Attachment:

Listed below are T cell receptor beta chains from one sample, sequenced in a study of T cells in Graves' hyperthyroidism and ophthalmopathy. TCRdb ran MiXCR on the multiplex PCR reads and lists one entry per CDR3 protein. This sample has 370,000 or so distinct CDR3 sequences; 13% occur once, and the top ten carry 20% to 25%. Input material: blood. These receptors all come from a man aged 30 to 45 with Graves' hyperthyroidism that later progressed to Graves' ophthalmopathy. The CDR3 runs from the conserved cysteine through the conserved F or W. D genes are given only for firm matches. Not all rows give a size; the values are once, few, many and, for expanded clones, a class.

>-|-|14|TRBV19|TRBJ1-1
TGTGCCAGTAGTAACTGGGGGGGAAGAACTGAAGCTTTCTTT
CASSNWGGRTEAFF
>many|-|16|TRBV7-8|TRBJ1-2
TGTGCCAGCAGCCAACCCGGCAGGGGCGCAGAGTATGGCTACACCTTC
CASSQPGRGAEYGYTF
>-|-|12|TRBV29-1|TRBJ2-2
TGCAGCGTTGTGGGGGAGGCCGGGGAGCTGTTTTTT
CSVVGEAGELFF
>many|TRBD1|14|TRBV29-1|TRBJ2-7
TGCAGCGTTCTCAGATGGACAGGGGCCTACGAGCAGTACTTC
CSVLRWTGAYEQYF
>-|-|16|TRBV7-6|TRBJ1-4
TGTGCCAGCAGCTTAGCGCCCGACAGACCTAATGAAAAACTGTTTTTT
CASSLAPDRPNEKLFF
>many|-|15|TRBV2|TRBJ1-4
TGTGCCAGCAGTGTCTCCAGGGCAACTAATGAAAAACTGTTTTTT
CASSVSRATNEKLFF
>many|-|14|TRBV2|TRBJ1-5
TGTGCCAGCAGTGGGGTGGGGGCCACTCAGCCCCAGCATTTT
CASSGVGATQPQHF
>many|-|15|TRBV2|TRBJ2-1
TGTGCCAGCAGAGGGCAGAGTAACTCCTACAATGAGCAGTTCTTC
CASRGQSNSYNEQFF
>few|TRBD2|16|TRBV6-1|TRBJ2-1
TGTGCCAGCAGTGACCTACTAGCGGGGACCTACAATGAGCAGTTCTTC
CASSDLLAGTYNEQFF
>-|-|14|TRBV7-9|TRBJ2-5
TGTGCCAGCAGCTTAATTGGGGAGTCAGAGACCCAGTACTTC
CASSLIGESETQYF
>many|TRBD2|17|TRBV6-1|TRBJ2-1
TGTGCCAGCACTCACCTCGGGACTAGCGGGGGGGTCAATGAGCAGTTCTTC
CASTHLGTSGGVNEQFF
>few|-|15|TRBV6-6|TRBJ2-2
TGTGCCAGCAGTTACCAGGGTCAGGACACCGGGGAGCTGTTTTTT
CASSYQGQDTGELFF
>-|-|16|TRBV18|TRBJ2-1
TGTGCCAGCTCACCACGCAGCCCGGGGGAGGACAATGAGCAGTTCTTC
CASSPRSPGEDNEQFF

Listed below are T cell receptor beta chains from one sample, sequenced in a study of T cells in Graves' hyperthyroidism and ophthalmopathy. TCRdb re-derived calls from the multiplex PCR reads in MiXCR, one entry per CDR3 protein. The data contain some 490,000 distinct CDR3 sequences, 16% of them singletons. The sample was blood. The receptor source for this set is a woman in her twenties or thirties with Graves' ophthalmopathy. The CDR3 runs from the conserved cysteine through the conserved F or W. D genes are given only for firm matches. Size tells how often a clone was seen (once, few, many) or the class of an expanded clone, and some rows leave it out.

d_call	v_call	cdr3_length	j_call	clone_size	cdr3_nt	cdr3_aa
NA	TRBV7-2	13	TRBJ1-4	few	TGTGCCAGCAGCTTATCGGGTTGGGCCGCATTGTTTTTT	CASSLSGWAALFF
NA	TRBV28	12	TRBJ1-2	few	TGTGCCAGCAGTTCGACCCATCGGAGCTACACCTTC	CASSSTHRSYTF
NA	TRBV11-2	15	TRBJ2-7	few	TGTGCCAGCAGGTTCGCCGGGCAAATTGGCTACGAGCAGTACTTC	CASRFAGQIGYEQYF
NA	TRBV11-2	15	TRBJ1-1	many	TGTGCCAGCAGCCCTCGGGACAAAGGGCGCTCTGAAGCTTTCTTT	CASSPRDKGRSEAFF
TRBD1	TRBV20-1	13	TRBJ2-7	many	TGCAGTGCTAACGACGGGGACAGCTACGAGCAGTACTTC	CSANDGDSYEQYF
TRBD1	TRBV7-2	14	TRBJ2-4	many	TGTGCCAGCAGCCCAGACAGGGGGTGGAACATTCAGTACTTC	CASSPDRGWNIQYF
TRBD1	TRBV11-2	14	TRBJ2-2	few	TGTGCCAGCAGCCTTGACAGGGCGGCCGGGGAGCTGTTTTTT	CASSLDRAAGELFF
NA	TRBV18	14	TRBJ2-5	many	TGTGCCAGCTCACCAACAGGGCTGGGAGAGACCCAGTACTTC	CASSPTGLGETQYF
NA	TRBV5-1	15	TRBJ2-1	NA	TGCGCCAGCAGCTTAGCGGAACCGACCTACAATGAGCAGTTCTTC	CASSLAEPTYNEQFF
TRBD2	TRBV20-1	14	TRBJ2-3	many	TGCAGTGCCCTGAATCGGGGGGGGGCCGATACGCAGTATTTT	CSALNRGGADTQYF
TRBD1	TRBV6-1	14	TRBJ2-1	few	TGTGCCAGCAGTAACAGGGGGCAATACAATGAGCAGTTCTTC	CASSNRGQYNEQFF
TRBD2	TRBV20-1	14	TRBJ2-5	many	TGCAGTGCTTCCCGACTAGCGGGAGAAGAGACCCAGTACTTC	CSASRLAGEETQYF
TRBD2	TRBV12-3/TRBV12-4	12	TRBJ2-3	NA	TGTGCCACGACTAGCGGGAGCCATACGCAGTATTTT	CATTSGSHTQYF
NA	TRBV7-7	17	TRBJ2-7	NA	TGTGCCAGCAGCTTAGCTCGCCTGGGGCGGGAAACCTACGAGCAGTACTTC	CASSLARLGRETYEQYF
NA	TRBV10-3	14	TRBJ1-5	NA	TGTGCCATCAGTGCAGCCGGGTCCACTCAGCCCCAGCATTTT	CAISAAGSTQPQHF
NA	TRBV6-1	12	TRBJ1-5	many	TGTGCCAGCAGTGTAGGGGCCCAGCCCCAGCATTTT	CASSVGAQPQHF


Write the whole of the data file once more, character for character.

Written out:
Listed below are T cell receptor beta chains from one sample, sequenced in a study of T cells in Graves' hyperthyroidism and ophthalmopathy. TCRdb ran MiXCR on the multiplex PCR reads and lists one entry per CDR3 protein. This sample has 370,000 or so distinct CDR3 sequences; 13% occur once, and the top ten carry 20% to 25%. Input material: blood. These receptors all come from a man aged 30 to 45 with Graves' hyperthyroidism that later progressed to Graves' ophthalmopathy. The CDR3 runs from the conserved cysteine through the conserved F or W. D genes are given only for firm matches. Not all rows give a size; the values are once, few, many and, for expanded clones, a class.

>-|-|14|TRBV19|TRBJ1-1
TGTGCCAGTAGTAACTGGGGGGGAAGAACTGAAGCTTTCTTT
CASSNWGGRTEAFF
>many|-|16|TRBV7-8|TRBJ1-2
TGTGCCAGCAGCCAACCCGGCAGGGGCGCAGAGTATGGCTACACCTTC
CASSQPGRGAEYGYTF
>-|-|12|TRBV29-1|TRBJ2-2
TGCAGCGTTGTGGGGGAGGCCGGGGAGCTGTTTTTT
CSVVGEAGELFF
>many|TRBD1|14|TRBV29-1|TRBJ2-7
TGCAGCGTTCTCAGATGGACAGGGGCCTACGAGCAGTACTTC
CSVLRWTGAYEQYF
>-|-|16|TRBV7-6|TRBJ1-4
TGTGCCAGCAGCTTAGCGCCCGACAGACCTAATGAAAAACTGTTTTTT
CASSLAPDRPNEKLFF
>many|-|15|TRBV2|TRBJ1-4
TGTGCCAGCAGTGTCTCCAGGGCAACTAATGAAAAACTGTTTTTT
CASSVSRATNEKLFF
>many|-|14|TRBV2|TRBJ1-5
TGTGCCAGCAGTGGGGTGGGGGCCACTCAGCCCCAGCATTTT
CASSGVGATQPQHF
>many|-|15|TRBV2|TRBJ2-1
TGTGCCAGCAGAGGGCAGAGTAACTCCTACAATGAGCAGTTCTTC
CASRGQSNSYNEQFF
>few|TRBD2|16|TRBV6-1|TRBJ2-1
TGTGCCAGCAGTGACCTACTAGCGGGGACCTACAATGAGCAGTTCTTC
CASSDLLAGTYNEQFF
>-|-|14|TRBV7-9|TRBJ2-5
TGTGCCAGCAGCTTAATTGGGGAGTCAGAGACCCAGTACTTC
CASSLIGESETQYF
>many|TRBD2|17|TRBV6-1|TRBJ2-1
TGTGCCAGCACTCACCTCGGGACTAGCGGGGGGGTCAATGAGCAGTTCTTC
CASTHLGTSGGVNEQFF
>few|-|15|TRBV6-6|TRBJ2-2
TGTGCCAGCAGTTACCAGGGTCAGGACACCGGGGAGCTGTTTTTT
CASSYQGQDTGELFF
>-|-|16|TRBV18|TRBJ2-1
TGTGCCAGCTCACCACGCAGCCCGGGGGAGGACAATGAGCAGTTCTTC
CASSPRSPGEDNEQFF

Listed below are T cell receptor beta chains from one sample, sequenced in a study of T cells in Graves' hyperthyroidism and ophthalmopathy. TCRdb re-derived calls from the multiplex PCR reads in MiXCR, one entry per CDR3 protein. The data contain some 490,000 distinct CDR3 sequences, 16% of them singletons. The sample was blood. The receptor source for this set is a woman in her twenties or thirties with Graves' ophthalmopathy. The CDR3 runs from the conserved cysteine through the conserved F or W. D genes are given only for firm matches. Size tells how often a clone was seen (once, few, many) or the class of an expanded clone, and some rows leave it out.

d_call	v_call	cdr3_length	j_call	clone_size	cdr3_nt	cdr3_aa
NA	TRBV7-2	13	TRBJ1-4	few	TGTGCCAGCAGCTTATCGGGTTGGGCCGCATTGTTTTTT	CASSLSGWAALFF
NA	TRBV28	12	TRBJ1-2	few	TGTGCCAGCAGTTCGACCCATCGGAGCTACACCTTC	CASSSTHRSYTF
NA	TRBV11-2	15	TRBJ2-7	few	TGTGCCAGCAGGTTCGCCGGGCAAATTGGCTACGAGCAGTACTTC	CASRFAGQIGYEQYF
NA	TRBV11-2	15	TRBJ1-1	many	TGTGCCAGCAGCCCTCGGGACAAAGGGCGCTCTGAAGCTTTCTTT	CASSPRDKGRSEAFF
TRBD1	TRBV20-1	13	TRBJ2-7	many	TGCAGTGCTAACGACGGGGACAGCTACGAGCAGTACTTC	CSANDGDSYEQYF
TRBD1	TRBV7-2	14	TRBJ2-4	many	TGTGCCAGCAGCCCAGACAGGGGGTGGAACATTCAGTACTTC	CASSPDRGWNIQYF
TRBD1	TRBV11-2	14	TRBJ2-2	few	TGTGCCAGCAGCCTTGACAGGGCGGCCGGGGAGCTGTTTTTT	CASSLDRAAGELFF
NA	TRBV18	14	TRBJ2-5	many	TGTGCCAGCTCACCAACAGGGCTGGGAGAGACCCAGTACTTC	CASSPTGLGETQYF
NA	TRBV5-1	15	TRBJ2-1	NA	TGCGCCAGCAGCTTAGCGGAACCGACCTACAATGAGCAGTTCTTC	CASSLAEPTYNEQFF
TRBD2	TRBV20-1	14	TRBJ2-3	many	TGCAGTGCCCTGAATCGGGGGGGGGCCGATACGCAGTATTTT	CSALNRGGADTQYF
TRBD1	TRBV6-1	14	TRBJ2-1	few	TGTGCCAGCAGTAACAGGGGGCAATACAATGAGCAGTTCTTC	CASSNRGQYNEQFF
TRBD2	TRBV20-1	14	TRBJ2-5	many	TGCAGTGCTTCCCGACTAGCGGGAGAAGAGACCCAGTACTTC	CSASRLAGEETQYF
TRBD2	TRBV12-3/TRBV12-4	12	TRBJ2-3	NA	TGTGCCACGACTAGCGGGAGCCATACGCAGTATTTT	CATTSGSHTQYF
NA	TRBV7-7	17	TRBJ2-7	NA	TGTGCCAGCAGCTTAGCTCGCCTGGGGCGGGAAACCTACGAGCAGTACTTC	CASSLARLGRETYEQYF
NA	TRBV10-3	14	TRBJ1-5	NA	TGTGCCATCAGTGCAGCCGGGTCCACTCAGCCCCAGCATTTT	CAISAAGSTQPQHF
NA	TRBV6-1	12	TRBJ1-5	many	TGTGCCAGCAGTGTAGGGGCCCAGCCCCAGCATTTT	CASSVGAQPQHF